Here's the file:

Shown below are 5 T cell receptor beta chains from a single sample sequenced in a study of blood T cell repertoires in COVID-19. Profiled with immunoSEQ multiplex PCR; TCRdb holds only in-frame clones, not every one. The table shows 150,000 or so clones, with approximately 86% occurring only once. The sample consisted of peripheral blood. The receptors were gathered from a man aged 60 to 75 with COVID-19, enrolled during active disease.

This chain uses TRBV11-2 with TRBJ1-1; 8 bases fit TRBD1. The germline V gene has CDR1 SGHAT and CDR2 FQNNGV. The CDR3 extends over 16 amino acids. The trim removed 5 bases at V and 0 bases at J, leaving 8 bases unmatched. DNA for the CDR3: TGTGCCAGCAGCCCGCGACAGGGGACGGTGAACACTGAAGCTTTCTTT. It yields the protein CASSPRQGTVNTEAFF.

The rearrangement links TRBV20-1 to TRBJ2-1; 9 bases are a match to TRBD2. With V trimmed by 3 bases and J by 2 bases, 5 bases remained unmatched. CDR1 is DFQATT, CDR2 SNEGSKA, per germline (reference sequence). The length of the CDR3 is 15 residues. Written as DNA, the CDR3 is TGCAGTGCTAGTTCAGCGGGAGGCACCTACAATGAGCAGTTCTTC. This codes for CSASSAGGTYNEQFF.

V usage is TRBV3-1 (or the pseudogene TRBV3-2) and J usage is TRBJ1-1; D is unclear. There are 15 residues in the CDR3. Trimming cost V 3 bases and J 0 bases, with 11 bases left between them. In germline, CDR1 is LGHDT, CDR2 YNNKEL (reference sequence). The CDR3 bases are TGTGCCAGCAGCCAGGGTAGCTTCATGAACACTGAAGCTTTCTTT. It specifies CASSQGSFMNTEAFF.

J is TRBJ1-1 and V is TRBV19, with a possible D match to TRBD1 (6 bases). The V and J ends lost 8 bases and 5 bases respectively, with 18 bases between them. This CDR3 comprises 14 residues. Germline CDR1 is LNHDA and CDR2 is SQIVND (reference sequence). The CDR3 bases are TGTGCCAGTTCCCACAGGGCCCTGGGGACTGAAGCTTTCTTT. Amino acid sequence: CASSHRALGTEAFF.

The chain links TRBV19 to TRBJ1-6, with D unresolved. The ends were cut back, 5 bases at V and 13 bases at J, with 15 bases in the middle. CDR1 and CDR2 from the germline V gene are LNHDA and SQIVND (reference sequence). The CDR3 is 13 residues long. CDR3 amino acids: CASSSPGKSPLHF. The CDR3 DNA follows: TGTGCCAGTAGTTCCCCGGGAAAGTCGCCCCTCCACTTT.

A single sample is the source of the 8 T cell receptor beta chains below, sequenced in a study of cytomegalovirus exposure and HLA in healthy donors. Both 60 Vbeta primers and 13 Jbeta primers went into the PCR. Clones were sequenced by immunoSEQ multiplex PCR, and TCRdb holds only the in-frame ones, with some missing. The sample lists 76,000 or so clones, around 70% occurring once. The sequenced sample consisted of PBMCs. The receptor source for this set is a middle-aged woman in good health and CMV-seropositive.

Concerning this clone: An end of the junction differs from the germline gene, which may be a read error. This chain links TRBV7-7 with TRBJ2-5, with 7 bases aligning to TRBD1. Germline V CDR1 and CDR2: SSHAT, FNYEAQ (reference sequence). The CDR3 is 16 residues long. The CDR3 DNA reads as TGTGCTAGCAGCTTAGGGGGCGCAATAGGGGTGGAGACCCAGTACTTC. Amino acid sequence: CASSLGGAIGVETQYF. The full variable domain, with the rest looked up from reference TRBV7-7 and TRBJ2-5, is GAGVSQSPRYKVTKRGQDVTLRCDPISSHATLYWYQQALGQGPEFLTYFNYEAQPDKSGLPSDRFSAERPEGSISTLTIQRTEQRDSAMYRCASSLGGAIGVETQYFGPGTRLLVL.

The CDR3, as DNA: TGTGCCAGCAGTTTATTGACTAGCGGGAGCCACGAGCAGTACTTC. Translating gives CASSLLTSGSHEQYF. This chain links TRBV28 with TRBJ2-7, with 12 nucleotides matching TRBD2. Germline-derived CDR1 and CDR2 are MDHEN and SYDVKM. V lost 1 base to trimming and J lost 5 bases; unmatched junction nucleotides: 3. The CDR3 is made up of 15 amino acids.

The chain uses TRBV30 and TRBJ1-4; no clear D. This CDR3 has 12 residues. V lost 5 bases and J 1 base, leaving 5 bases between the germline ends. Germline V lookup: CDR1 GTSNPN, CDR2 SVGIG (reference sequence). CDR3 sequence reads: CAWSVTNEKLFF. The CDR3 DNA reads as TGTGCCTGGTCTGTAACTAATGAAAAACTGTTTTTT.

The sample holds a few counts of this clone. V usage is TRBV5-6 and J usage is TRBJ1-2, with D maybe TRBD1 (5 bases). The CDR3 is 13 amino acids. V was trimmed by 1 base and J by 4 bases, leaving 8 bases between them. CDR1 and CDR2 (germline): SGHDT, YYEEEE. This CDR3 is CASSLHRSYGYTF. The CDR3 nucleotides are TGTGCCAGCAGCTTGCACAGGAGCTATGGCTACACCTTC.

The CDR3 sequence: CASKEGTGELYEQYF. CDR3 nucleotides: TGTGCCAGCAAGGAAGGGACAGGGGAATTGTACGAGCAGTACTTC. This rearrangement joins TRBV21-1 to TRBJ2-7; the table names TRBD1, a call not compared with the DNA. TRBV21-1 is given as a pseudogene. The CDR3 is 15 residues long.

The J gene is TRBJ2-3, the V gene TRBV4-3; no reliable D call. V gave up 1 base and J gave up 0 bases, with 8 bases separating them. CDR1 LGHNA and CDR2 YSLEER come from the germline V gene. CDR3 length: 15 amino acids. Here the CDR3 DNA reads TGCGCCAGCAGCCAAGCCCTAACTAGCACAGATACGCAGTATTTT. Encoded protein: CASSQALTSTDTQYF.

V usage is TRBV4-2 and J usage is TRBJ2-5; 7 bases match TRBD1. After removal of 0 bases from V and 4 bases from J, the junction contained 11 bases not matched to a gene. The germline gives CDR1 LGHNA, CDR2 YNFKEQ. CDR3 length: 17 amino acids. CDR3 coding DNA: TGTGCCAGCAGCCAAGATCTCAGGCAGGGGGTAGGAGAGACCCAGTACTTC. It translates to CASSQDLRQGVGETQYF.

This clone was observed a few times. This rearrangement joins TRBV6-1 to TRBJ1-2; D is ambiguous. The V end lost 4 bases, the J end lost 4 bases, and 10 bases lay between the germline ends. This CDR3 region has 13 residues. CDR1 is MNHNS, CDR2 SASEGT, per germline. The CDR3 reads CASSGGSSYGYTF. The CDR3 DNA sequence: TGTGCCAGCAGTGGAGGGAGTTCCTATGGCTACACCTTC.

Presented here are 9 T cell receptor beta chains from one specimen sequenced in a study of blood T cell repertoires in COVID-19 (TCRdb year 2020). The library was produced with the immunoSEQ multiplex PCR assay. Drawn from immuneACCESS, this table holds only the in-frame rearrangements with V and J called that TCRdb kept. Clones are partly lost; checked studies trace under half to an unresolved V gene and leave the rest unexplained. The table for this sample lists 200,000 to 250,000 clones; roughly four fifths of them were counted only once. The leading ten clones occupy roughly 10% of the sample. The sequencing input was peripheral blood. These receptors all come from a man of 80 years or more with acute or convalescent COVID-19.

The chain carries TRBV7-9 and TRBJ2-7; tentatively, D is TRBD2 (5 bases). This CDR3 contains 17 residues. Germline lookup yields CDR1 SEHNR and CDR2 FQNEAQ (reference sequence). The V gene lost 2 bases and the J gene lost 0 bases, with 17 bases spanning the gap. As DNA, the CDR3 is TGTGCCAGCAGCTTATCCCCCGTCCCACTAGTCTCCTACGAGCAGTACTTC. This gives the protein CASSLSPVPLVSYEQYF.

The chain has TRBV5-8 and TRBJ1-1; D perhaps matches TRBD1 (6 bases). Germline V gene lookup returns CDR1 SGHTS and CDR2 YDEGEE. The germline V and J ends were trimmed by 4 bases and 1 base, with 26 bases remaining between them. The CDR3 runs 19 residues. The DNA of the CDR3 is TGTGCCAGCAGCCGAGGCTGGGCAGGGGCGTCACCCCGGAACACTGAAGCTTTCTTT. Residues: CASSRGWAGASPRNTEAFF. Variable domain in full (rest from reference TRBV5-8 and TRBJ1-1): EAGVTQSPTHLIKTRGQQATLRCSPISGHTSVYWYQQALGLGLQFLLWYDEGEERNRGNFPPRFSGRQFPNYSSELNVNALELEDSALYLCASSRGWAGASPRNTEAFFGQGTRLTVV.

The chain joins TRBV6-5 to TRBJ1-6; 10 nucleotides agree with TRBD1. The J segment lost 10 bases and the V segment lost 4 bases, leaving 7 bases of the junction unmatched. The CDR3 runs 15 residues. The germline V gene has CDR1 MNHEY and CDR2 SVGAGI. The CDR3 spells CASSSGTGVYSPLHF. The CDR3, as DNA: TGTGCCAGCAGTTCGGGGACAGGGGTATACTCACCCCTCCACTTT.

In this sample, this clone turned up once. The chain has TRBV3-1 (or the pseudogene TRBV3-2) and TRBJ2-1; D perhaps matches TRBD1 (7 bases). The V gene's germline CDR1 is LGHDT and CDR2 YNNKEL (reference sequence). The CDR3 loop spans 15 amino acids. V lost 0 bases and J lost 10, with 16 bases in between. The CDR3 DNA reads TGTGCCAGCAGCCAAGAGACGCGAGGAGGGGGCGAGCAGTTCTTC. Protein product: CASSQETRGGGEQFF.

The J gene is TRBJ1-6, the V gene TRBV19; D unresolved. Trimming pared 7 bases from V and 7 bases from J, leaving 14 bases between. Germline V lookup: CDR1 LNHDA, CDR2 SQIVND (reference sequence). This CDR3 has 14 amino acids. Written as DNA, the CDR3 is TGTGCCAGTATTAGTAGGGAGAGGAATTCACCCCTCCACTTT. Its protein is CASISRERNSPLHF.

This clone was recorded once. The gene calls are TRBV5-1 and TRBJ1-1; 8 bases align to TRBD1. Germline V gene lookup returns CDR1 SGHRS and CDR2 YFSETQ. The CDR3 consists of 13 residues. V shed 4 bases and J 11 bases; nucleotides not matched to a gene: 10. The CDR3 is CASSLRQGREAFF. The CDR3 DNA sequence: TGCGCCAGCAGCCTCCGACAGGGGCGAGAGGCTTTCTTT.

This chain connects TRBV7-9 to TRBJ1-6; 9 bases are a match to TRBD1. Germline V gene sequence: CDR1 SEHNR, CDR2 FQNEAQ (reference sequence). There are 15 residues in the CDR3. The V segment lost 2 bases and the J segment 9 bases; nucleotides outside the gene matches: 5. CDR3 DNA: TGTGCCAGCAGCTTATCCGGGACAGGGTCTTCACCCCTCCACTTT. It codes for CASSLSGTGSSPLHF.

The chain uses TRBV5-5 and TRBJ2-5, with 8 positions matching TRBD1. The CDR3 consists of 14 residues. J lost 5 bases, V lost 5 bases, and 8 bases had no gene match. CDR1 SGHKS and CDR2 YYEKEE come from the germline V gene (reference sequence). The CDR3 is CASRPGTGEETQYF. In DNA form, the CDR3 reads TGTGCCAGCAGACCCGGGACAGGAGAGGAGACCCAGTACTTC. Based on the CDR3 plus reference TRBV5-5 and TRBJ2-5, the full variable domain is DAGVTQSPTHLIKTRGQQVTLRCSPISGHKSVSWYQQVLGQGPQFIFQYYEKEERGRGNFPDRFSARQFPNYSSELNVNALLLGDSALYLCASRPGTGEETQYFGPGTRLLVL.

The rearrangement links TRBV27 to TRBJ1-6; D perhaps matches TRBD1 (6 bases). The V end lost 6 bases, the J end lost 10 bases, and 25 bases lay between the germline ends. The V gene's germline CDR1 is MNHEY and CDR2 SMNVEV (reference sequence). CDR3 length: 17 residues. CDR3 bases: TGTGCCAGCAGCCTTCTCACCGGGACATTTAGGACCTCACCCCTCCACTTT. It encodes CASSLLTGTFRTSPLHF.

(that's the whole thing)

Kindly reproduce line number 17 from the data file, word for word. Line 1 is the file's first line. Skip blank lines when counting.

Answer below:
The chain carries TRBV7-9 and TRBJ2-7; tentatively, D is TRBD2 (5 bases). This CDR3 contains 17 residues. Germline lookup yields CDR1 SEHNR and CDR2 FQNEAQ (reference sequence). The V gene lost 2 bases and the J gene lost 0 bases, with 17 bases spanning the gap. As DNA, the CDR3 is TGTGCCAGCAGCTTATCCCCCGTCCCACTAGTCTCCTACGAGCAGTACTTC. This gives the protein CASSLSPVPLVSYEQYF.